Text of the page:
The National Policy was proposed in 1878, before the West was settled in bulk.

Second, the US levied tariffs on Canadian wheat imports, our primary market in NP days was Britain. The US had their own wheat farmers.

It's also clear point of history that Western agricultural development was a key part of the National Policy, the other two legs being the CPR and manufacturing tariffs. The NP was a response to the Long Depression, tariffs were the acceptable way to discuss government economic intervention in those days.

^
I don't think he's talking about the west as it is currently imagined. Obviously there was virtually nobody living in Rupert's land in the 1870s. But farmers and lumberers in Ontario - the resource extracting forebears of the modern west - were more opposed to the National Policy than anybody else. Here's a geographic map of the 1878 election in Ontario. Obviously it was a good year for the Tories, but it's clear that they were winning the more established manufacturing areas in Hamilton and Toronto: http://canadianelectionatlas.blogspot.com/2011/05/ontario-federal-election-maps-1867-1911.html

And it's pretty clear that once the west was settled, the national policy was not popular. The best evidence of that is to look at the reciprocity election of 1911. Although it was a losing election campaign for the Liberals, they swept Alberta and Saskatchewan. They didn't win many seats in Manitoba (despite winning 45% of the vote), but they increased their support there, despite a losing national campaign. Manitoba, it should also be noted, had much more manufacturing, and thus gained more from the east-west national policy.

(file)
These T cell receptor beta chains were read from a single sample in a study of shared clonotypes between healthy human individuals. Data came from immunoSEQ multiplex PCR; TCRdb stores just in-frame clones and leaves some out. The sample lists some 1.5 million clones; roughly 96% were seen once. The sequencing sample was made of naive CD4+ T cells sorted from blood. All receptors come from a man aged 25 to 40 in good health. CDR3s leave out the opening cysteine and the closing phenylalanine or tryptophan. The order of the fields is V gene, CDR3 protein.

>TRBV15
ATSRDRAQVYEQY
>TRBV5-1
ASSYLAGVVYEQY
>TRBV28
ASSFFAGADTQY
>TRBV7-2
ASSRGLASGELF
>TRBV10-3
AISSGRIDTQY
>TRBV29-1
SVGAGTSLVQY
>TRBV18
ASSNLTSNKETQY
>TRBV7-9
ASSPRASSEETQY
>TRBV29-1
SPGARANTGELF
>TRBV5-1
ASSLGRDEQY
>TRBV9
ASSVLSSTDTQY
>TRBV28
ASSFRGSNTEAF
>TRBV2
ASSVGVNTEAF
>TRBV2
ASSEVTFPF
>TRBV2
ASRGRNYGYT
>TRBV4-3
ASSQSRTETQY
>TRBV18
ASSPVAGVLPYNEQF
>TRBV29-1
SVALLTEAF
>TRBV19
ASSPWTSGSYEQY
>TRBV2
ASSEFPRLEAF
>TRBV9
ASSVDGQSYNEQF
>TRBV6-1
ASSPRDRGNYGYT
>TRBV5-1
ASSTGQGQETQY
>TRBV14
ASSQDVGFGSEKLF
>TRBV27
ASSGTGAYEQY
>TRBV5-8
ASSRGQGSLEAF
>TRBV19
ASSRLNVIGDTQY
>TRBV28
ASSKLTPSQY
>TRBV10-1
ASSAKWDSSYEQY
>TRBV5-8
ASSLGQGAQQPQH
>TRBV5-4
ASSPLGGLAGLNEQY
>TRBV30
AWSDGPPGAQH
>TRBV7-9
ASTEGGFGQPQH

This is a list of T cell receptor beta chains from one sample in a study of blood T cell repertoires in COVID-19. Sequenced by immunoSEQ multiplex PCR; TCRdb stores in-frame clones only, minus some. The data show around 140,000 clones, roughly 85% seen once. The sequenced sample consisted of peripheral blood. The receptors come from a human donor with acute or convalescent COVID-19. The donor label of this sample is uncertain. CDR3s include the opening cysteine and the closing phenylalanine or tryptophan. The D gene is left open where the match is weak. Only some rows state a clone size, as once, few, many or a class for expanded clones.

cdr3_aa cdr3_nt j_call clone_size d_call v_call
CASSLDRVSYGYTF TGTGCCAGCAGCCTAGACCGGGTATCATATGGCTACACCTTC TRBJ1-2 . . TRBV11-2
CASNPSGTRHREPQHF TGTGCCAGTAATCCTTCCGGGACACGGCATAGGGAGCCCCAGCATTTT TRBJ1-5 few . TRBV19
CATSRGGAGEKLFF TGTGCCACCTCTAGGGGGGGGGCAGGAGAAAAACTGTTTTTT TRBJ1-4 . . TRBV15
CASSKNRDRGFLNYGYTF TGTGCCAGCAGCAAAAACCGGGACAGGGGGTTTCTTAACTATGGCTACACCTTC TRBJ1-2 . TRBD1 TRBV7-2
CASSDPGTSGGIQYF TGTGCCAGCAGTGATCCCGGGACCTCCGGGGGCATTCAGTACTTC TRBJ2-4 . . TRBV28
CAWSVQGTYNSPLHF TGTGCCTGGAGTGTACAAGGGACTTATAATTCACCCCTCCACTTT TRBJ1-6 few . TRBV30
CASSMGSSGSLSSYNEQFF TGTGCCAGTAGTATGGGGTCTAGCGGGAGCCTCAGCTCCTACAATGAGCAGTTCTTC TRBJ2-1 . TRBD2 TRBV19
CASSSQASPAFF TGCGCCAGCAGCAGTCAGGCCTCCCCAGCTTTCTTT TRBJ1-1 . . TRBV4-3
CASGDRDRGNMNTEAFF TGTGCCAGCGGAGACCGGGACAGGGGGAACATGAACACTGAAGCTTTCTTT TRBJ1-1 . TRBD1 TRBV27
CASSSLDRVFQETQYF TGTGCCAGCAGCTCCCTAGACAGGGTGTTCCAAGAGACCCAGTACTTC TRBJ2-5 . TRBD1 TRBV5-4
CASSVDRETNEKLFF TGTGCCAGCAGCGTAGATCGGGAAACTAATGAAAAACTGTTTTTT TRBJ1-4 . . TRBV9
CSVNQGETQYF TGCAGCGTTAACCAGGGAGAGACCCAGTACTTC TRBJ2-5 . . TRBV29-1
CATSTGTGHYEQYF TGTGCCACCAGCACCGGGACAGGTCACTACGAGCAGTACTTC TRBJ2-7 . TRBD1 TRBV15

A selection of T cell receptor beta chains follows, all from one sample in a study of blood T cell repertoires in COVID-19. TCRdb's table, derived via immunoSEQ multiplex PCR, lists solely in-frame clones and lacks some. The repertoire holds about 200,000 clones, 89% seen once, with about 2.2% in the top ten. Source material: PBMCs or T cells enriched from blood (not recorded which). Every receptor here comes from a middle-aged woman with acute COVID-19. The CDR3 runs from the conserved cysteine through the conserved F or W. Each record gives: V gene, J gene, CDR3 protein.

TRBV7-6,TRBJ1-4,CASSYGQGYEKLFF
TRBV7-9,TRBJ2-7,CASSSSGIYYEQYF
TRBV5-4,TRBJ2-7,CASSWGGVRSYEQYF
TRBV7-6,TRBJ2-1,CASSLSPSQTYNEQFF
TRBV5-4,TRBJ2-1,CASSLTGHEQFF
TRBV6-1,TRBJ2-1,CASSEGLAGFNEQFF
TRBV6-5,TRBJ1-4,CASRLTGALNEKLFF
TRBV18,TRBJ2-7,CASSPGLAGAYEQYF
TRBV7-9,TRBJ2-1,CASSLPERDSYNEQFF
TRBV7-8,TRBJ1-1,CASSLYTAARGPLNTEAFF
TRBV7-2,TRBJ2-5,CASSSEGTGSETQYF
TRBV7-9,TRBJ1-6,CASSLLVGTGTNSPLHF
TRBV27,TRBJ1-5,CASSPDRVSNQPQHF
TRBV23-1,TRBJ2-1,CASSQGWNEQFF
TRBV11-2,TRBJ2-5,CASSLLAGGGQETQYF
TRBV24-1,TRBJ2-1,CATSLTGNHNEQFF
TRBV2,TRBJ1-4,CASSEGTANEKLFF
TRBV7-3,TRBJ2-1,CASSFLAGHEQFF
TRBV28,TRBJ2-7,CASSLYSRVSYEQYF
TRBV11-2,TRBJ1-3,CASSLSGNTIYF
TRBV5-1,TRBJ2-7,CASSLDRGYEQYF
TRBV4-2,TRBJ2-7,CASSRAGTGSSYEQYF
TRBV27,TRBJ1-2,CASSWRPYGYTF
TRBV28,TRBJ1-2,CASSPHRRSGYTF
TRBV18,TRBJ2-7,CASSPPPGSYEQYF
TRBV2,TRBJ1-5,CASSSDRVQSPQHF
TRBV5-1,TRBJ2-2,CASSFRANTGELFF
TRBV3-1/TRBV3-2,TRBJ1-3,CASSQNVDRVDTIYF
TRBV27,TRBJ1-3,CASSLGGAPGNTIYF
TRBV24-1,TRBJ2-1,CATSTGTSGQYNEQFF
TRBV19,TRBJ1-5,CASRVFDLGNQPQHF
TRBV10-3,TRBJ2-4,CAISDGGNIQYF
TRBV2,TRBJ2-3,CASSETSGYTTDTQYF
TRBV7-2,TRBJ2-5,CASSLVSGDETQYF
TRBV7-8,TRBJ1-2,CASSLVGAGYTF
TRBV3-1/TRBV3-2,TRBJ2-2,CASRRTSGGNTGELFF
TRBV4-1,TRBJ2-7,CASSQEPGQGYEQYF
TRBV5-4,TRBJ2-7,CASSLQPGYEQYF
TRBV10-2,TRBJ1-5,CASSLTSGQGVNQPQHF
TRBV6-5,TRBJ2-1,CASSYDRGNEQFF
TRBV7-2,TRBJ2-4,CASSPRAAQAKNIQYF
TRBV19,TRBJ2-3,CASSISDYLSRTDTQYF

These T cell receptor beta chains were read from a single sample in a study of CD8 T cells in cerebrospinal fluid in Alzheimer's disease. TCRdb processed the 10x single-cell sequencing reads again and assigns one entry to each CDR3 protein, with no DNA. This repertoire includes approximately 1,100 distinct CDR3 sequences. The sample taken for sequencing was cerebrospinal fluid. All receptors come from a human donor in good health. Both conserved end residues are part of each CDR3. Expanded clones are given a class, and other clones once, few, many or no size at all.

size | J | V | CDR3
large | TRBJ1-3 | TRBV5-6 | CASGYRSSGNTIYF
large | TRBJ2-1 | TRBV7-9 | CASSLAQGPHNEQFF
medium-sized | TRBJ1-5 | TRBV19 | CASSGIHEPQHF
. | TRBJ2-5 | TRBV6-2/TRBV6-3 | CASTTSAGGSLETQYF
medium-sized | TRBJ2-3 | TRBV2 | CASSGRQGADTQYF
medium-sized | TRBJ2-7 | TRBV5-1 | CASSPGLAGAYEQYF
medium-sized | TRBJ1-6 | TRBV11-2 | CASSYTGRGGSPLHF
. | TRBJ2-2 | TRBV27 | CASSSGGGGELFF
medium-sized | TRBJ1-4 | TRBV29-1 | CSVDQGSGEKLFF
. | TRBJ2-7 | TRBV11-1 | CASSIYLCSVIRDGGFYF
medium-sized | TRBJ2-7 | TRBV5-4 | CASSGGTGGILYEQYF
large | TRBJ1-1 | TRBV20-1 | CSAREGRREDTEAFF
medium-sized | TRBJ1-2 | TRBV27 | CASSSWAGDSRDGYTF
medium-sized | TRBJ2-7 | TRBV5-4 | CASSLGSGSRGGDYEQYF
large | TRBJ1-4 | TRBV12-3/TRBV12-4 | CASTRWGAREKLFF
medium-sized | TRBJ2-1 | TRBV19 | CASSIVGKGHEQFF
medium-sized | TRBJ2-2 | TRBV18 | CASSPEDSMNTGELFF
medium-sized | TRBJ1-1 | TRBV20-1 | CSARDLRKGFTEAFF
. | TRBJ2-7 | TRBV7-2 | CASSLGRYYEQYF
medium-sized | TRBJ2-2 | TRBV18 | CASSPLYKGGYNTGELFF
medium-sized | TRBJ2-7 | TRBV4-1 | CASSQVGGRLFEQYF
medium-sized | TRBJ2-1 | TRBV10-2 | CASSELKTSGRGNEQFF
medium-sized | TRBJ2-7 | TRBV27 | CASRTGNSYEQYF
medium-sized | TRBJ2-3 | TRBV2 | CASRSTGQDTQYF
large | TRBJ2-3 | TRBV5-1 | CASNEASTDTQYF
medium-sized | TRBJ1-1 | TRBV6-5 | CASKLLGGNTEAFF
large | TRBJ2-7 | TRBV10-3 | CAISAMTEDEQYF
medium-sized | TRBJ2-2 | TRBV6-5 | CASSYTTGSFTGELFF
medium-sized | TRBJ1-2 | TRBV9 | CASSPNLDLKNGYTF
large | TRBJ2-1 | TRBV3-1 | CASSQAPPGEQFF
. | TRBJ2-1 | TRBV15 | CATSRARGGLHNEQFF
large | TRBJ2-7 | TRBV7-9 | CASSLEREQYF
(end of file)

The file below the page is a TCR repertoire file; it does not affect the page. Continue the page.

Wheat, you are right, is a bit different because the Americans farmed it, so there wasn't huge potential for north-south trade. Most wheat was exported to Britain, and later, the Commies. But you miss another important element of the demands of farmers. Western farmers desperately wanted access to superior American farm implements, because the Canadian or British alternatives were awful. When the Progressive Party was launched - sweeping the west - it too campaigned on a major reduction in tariffs, particularly for that reason. William Lyon Mackenzie King successfully bought off the support of a lot of Progressives by lowering tariffs on US-made farm implements during his tenure as Prime Minister.

I suspect part of the reason for the disagreement is that your thinking comes out of Gwynn's book on John A, whereas Bob is thinking more about the national policy beyond Macdonald's life.


Economists look at total income. Ordinary people are often as concerned with distribution and with the types of life different kinds of work facilitate. Just as office work has more prestige than manual work, so manufacturing, with its ladder from unskilled to skilled, and its associated possession of crafts which are offer some autonomy from employer demands, is seen as more desirable than farm labour. This was one of the great drivers of policy in the settler colonies - no politician in Canada, Australia or NZ could afford to offer voters what they saw as a future of servitude. It's only when the social focus shifted from what people produced to what they consumed that this attitude weakened. Incidentally, it was also one of the drivers of the surprising strength and resilience of communist rebellion in places like the Philippines and central America - the hunger of peasants for a future in which their children could be engineers.